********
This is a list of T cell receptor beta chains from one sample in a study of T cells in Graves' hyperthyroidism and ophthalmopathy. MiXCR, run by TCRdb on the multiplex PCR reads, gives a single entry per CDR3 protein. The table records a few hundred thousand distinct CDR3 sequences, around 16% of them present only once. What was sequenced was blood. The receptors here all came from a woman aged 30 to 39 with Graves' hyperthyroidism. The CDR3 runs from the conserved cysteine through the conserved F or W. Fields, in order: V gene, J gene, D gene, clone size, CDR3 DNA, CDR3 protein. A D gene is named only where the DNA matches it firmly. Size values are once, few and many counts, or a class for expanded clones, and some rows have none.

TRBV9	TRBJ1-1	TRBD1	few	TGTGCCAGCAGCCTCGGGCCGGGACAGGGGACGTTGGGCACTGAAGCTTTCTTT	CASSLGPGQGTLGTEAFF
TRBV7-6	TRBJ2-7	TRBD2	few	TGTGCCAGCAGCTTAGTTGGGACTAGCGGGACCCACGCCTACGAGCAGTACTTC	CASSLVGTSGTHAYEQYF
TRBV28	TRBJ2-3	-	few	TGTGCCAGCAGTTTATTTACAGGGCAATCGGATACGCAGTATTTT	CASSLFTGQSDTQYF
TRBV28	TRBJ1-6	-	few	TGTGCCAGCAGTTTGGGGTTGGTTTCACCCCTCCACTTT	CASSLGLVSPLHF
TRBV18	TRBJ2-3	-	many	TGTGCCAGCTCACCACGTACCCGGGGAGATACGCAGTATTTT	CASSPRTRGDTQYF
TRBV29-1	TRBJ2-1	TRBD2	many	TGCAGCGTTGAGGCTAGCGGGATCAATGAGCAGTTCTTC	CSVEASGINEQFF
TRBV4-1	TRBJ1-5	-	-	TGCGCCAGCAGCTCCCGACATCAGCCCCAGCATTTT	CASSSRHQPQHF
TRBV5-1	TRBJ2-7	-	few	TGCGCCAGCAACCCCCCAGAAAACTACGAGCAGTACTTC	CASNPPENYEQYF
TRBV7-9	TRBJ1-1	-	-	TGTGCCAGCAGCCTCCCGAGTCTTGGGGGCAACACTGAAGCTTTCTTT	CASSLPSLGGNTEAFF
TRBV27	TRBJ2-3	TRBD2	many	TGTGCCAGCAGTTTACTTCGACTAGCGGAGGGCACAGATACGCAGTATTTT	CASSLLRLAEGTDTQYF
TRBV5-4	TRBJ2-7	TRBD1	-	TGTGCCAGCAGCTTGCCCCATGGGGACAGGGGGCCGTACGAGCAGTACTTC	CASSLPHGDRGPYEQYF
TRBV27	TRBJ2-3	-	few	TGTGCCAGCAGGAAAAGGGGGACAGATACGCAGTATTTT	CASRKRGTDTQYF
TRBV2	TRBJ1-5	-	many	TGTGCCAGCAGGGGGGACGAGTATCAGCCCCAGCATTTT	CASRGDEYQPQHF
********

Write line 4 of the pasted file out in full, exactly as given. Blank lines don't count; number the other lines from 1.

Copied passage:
TRBV28	TRBJ2-3	-	few	TGTGCCAGCAGTTTATTTACAGGGCAATCGGATACGCAGTATTTT	CASSLFTGQSDTQYF